Slightly aside but I believe relevent

when balancing interneg material, we would use three distinct methods of balancing .
1 curve plotting method(least reliable)
2. density difference (very reliable)
3. computer software plotting method(very reliable)
in all cases before we used the paticular batch of emulsion (we would purchase 1000sheets at a time) we would expose a graduated grey background that was lit from white to dark with even spread.
we would print this negative and balance for grey and then look at the print and *eyeball * the area where a cross curve would be evident and make a final correction based on a visual rather than what the charts said.

For colour negative printing the best method that I used was the VCNA method. where one balanced in a standard well exposed shirley to print , then video analysed each film and image to this standard.
A manual method I use daily now is to take a very nuetral image with the six main colour groups evident ( cyan, red, blue , yellow, green and magenta) as well as black white, flesh tone and a good grey. I then make a colour ring around based on what I and others here think a good print balance is . This ring around is then put in the colour correction lights and any new test done is compared to one of the biased prints and a print correction is made from this. (this method usually takes no more than 3 test usually less to be in balance )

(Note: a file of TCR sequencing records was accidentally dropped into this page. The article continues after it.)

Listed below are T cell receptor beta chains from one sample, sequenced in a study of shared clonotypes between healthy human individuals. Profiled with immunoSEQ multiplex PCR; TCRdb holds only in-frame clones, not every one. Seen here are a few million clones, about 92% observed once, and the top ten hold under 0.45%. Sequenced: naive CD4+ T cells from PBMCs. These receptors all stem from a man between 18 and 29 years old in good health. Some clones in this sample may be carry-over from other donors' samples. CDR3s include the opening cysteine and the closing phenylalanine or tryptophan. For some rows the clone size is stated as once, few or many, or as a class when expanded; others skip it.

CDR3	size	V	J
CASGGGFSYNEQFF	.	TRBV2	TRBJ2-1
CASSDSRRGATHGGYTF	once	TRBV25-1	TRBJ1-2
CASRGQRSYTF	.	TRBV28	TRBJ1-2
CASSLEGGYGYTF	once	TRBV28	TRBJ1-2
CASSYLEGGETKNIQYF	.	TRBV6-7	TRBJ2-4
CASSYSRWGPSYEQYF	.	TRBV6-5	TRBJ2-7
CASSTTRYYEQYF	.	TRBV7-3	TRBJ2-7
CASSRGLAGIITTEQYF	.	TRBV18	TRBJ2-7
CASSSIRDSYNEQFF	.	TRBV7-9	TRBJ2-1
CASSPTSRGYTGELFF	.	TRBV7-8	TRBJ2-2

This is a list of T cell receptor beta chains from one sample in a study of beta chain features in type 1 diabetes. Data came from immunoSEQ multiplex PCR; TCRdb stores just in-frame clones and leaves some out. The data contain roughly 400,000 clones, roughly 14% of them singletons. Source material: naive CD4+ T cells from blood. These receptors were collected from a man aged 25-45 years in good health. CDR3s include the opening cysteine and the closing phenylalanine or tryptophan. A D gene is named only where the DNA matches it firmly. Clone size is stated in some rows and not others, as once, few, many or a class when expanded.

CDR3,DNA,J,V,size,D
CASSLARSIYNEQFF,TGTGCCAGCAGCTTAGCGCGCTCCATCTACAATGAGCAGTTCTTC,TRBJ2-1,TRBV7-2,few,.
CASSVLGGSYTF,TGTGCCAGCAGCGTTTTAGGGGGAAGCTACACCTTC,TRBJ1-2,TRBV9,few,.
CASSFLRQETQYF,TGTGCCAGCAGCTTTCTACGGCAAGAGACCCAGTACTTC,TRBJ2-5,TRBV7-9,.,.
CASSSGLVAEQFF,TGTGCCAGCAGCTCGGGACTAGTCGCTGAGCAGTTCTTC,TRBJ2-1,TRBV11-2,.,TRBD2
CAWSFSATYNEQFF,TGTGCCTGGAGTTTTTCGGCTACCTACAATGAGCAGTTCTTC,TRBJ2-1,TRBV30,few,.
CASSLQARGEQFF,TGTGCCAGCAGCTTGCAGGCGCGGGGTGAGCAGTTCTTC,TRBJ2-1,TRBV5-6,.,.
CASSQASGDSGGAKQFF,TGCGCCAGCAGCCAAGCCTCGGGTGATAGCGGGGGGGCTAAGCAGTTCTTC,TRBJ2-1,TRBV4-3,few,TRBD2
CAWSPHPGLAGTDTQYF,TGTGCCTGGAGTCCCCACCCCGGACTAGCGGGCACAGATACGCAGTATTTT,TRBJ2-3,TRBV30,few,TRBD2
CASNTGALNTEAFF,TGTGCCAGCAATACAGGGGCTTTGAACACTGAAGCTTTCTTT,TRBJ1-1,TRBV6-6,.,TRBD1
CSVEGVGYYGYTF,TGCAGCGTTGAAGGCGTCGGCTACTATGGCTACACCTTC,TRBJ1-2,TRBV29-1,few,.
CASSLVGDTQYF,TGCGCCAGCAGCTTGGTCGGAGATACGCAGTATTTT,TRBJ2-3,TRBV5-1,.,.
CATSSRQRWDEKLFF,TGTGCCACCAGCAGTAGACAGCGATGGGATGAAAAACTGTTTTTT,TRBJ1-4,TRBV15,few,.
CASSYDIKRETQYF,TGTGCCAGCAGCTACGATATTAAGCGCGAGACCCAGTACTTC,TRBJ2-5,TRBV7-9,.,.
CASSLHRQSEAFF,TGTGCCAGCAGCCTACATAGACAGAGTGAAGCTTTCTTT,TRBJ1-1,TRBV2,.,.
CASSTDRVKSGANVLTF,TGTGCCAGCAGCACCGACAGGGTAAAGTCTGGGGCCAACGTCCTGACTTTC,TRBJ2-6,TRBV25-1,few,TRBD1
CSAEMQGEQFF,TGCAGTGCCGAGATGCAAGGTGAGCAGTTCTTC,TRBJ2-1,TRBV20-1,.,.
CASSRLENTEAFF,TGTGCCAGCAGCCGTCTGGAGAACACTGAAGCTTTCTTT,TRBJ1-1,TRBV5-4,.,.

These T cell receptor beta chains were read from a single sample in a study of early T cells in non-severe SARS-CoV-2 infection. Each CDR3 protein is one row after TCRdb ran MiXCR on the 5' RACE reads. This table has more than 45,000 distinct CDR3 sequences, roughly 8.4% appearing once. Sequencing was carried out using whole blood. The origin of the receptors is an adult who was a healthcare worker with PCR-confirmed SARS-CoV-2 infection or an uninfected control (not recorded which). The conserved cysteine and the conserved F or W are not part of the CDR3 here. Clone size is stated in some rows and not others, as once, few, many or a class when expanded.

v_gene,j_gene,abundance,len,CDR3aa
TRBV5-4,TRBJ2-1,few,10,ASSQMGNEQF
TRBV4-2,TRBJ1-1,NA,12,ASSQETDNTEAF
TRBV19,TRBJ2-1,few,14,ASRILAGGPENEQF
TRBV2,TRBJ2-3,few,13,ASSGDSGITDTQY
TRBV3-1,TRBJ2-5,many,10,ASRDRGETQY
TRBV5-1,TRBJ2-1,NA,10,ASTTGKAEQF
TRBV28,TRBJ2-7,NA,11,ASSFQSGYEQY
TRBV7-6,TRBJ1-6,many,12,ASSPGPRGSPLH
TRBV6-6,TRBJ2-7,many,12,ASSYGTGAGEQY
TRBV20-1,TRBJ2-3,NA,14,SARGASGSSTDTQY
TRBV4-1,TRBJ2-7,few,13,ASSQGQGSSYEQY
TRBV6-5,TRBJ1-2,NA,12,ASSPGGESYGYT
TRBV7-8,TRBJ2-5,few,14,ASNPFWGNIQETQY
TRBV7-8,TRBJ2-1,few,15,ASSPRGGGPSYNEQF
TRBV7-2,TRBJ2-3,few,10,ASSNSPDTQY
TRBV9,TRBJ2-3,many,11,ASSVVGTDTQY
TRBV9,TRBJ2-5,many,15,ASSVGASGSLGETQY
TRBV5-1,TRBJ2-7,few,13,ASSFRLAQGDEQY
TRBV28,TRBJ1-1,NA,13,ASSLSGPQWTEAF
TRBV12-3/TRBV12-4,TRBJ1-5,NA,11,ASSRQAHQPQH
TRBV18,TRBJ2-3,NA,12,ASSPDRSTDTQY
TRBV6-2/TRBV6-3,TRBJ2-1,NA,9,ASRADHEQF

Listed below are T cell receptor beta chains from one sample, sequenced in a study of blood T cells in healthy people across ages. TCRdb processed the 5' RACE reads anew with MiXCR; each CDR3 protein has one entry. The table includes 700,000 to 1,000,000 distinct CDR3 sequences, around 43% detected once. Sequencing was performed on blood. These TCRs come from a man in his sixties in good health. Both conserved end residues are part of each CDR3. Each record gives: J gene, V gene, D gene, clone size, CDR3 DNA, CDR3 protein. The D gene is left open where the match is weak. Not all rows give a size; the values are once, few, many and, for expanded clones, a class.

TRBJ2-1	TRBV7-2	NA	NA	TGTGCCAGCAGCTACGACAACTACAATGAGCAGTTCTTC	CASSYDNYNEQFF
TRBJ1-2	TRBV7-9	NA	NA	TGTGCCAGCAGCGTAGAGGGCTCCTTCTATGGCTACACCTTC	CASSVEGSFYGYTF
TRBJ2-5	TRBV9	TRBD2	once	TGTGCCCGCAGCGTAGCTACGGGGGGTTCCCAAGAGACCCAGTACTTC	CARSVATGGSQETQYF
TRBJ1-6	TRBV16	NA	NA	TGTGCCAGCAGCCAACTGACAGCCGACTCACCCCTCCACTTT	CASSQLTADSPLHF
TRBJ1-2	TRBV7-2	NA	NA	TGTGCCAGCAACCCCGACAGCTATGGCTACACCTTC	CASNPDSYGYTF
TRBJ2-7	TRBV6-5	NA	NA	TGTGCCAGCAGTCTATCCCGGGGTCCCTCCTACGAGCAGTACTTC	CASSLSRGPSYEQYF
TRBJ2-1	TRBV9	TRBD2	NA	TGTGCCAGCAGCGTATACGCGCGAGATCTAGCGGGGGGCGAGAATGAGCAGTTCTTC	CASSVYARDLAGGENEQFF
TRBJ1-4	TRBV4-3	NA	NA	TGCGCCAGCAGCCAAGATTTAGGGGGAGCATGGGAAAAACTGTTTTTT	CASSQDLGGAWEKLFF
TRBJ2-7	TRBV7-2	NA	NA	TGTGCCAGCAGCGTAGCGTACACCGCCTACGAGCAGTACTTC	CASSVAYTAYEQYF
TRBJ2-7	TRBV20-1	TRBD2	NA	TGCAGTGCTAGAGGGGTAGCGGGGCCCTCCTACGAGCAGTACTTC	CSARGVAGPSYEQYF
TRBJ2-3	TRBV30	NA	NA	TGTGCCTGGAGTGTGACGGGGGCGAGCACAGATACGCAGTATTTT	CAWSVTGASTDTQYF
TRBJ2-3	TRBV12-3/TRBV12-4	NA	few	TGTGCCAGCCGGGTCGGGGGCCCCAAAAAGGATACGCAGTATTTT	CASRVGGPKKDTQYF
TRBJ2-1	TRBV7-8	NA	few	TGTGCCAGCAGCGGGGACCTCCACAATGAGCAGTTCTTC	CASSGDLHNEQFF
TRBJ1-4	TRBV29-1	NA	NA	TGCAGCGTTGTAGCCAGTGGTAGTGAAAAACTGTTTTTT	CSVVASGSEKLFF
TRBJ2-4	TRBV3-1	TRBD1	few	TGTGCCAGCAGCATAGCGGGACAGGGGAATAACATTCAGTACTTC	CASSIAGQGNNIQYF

I agree that finding density first is a good method before colour balance, if you do a density ring around on a good colour print you will find that a light print is biased towards cyan and a dark print is biased to red. This bias can throw a wrench into things when colour printing.
All digital printing devices to RA4 material now use a 21 step grey scale for balancing out to nuetral each step before printing is allowed.
Personally I think the Colour Ring Around approach is the best and most accurate method available, because you are looking at what off colour prints look like compared to a standard that is balance properly. Your eye gets trained to judge good colour and also to see the imbalanced mixtures of colour
After using this method ,combined with colour theory I have never seen an operator not improving within three or four sessions.(unless of course they are colour blind and then the mathematics should take over.)